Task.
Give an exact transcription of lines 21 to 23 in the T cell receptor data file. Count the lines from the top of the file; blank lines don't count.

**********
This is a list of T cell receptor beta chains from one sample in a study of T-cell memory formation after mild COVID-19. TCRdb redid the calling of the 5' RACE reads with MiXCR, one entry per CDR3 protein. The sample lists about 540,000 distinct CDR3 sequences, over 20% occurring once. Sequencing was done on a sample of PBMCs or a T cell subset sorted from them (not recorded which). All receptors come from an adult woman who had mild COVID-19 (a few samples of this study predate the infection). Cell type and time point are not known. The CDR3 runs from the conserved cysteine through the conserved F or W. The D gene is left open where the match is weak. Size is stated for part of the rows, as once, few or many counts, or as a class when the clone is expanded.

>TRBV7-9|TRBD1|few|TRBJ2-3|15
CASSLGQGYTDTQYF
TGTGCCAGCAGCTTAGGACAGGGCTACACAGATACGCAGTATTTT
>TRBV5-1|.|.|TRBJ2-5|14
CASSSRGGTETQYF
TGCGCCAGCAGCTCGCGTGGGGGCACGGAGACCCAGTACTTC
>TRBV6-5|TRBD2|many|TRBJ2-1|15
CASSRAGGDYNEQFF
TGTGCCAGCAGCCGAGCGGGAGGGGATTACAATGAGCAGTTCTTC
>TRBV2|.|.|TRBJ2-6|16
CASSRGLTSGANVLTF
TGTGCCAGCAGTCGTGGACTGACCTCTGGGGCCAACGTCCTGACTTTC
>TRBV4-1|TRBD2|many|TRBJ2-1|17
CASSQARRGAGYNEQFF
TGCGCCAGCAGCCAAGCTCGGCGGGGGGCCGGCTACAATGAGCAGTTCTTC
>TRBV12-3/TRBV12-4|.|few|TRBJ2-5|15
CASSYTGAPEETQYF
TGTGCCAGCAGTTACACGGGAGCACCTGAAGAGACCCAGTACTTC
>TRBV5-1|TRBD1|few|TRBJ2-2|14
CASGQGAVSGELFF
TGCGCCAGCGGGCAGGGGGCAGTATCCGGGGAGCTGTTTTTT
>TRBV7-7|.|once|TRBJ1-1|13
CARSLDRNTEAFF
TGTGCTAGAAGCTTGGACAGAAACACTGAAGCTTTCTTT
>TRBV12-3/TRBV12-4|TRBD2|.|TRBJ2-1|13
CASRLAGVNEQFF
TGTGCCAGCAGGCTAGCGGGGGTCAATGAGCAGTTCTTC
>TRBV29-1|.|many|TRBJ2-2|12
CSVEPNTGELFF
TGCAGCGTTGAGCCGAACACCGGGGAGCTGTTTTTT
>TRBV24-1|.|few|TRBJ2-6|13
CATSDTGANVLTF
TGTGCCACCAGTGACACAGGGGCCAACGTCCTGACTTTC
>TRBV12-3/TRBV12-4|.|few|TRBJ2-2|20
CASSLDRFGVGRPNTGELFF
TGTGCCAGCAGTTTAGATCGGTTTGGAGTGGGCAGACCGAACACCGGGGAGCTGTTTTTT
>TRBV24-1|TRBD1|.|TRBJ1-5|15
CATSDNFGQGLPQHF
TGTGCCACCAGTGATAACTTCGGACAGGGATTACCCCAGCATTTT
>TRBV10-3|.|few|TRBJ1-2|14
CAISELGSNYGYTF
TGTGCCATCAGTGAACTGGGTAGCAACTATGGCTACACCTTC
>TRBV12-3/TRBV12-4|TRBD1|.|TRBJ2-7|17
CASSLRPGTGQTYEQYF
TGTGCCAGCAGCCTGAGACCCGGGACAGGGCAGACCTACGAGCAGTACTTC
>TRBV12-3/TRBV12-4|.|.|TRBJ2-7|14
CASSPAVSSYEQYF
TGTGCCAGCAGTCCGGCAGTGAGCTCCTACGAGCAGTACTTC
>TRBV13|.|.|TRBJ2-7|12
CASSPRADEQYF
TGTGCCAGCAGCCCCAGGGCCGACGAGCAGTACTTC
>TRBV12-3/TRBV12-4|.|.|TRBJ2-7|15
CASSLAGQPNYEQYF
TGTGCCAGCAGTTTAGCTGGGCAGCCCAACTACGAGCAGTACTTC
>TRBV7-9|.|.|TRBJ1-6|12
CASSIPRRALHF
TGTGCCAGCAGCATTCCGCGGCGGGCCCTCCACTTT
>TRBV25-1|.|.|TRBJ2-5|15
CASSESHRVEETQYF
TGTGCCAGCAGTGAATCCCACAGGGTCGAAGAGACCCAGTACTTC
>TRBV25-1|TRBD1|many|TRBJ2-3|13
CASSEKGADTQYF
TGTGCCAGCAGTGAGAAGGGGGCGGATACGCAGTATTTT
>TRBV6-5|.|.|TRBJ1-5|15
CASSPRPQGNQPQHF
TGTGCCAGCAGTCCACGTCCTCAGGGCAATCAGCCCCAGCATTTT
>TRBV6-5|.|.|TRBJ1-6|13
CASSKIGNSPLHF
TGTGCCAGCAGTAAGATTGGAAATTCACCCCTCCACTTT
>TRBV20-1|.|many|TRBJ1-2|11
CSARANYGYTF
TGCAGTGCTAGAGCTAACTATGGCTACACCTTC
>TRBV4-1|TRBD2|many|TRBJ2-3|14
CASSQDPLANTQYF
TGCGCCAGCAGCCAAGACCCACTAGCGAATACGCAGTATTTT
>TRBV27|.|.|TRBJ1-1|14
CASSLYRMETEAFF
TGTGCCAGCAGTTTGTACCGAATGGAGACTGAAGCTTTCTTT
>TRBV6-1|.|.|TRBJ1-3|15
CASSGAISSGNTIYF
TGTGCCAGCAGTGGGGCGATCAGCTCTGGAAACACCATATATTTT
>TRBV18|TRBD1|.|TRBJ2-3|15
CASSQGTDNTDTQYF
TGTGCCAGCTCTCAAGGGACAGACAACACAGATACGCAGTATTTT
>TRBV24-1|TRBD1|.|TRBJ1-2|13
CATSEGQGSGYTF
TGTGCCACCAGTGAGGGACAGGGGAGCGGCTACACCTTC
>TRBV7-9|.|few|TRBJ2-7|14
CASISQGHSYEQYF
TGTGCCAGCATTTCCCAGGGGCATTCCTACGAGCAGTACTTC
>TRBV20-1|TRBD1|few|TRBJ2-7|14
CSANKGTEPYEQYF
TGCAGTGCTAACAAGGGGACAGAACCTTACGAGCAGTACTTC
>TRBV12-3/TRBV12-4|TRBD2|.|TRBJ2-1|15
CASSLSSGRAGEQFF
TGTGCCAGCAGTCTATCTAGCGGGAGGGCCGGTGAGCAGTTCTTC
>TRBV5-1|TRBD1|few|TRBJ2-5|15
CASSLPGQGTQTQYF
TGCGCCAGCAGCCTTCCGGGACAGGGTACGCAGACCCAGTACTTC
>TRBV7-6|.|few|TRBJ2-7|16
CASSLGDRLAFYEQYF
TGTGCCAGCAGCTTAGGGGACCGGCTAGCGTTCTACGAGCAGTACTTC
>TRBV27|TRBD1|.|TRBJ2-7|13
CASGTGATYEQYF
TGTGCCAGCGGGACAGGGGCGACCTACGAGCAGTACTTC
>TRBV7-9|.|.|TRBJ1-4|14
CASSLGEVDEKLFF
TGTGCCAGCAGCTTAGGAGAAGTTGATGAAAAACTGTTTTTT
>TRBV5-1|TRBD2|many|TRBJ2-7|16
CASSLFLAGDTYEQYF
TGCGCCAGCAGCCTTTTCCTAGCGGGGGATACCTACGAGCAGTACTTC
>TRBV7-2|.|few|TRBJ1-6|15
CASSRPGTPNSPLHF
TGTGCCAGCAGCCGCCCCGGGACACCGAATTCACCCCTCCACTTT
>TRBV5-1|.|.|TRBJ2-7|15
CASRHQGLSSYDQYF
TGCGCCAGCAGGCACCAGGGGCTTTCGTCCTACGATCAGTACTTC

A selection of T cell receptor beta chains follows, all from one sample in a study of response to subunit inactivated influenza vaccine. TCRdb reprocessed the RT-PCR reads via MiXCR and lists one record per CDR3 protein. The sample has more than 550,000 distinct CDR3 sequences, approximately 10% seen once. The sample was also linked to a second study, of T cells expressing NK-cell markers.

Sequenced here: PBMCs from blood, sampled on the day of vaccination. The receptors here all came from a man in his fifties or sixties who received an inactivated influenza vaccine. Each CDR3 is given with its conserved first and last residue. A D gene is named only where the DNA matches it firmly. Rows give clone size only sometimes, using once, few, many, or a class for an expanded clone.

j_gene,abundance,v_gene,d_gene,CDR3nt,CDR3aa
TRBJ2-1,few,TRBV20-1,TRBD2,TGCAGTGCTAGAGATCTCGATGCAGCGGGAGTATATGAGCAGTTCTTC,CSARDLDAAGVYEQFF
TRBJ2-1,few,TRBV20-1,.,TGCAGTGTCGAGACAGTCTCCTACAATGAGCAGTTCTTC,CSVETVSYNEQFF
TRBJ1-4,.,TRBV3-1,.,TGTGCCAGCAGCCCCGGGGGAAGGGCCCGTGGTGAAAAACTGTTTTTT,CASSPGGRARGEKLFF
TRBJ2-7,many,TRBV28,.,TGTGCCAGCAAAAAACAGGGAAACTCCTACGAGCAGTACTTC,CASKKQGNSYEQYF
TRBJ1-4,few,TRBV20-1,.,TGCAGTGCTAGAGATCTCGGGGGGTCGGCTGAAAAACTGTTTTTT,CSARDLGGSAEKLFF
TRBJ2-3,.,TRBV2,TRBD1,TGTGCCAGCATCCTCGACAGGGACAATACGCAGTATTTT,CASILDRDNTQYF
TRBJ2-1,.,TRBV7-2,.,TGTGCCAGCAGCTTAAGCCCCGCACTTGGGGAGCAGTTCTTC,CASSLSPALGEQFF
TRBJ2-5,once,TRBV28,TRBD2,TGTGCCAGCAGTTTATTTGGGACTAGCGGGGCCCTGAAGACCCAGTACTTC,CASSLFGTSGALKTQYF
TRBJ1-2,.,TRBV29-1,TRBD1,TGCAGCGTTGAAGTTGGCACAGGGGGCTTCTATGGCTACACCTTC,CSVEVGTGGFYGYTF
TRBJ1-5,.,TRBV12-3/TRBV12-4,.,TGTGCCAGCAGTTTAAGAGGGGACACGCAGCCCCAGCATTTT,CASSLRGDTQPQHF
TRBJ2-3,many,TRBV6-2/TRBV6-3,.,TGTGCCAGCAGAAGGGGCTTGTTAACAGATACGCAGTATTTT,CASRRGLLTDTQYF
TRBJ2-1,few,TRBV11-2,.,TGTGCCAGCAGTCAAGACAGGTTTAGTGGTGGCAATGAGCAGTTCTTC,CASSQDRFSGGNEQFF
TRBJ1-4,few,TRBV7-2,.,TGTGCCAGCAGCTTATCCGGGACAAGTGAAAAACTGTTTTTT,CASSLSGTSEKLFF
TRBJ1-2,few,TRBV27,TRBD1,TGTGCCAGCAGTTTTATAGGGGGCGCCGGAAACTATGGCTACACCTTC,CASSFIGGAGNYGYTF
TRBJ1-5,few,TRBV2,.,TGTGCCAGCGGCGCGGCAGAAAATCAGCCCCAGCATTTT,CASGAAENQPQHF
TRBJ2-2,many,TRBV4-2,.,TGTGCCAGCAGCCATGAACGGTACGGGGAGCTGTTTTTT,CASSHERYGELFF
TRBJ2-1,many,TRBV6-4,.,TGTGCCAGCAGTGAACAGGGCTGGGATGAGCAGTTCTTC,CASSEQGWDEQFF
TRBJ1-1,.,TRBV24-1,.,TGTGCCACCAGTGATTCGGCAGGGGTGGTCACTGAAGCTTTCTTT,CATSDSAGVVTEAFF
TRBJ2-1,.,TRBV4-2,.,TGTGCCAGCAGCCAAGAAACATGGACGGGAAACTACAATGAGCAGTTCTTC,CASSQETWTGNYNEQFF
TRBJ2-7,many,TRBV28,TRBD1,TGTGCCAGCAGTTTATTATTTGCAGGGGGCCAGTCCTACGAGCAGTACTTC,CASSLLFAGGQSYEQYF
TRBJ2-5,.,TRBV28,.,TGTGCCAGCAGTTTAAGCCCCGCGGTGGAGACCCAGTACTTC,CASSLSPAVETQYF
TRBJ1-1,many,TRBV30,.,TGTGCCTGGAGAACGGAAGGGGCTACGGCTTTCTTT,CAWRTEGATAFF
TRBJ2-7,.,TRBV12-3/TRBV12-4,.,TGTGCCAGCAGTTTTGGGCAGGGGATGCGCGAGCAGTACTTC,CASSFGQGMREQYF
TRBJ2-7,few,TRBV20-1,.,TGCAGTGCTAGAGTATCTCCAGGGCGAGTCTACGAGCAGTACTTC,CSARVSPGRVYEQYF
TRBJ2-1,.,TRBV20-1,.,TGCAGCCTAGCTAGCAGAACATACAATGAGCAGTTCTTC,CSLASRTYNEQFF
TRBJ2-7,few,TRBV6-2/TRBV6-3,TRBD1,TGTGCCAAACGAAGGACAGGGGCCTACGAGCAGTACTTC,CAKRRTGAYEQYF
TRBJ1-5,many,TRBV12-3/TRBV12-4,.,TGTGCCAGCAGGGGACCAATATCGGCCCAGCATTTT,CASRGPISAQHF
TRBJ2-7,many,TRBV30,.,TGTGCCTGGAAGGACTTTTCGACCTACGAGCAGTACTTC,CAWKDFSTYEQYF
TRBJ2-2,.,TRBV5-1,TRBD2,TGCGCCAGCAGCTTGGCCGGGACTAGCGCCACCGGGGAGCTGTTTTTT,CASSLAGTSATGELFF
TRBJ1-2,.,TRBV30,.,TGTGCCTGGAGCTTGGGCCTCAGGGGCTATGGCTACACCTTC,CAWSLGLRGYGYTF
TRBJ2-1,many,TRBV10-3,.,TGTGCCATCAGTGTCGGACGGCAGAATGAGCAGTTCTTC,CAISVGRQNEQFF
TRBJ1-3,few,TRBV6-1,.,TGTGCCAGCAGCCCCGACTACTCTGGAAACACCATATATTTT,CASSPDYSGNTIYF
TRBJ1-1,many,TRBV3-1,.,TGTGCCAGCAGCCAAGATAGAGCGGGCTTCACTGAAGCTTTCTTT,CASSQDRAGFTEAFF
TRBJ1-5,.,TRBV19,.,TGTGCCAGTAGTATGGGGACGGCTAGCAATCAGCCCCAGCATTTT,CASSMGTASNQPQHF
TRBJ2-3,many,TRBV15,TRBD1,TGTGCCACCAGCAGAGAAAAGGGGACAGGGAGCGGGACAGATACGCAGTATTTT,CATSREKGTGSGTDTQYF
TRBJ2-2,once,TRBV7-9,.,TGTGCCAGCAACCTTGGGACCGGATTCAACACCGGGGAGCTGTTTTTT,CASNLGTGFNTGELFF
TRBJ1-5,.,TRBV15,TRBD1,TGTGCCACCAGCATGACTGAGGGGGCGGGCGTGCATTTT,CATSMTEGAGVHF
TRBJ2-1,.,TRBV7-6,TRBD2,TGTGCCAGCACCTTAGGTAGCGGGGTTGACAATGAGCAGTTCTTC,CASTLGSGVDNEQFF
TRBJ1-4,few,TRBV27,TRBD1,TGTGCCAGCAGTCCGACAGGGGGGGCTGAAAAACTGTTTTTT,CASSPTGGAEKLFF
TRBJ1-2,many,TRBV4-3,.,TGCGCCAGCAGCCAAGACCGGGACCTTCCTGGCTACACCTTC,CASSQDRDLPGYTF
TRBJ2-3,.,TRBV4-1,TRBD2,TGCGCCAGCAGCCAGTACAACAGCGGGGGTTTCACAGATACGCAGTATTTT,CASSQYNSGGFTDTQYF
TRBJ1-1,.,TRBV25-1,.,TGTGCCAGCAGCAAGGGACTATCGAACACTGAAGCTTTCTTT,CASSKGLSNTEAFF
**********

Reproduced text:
CASGQGAVSGELFF
TGCGCCAGCGGGCAGGGGGCAGTATCCGGGGAGCTGTTTTTT
>TRBV7-7|.|once|TRBJ1-1|13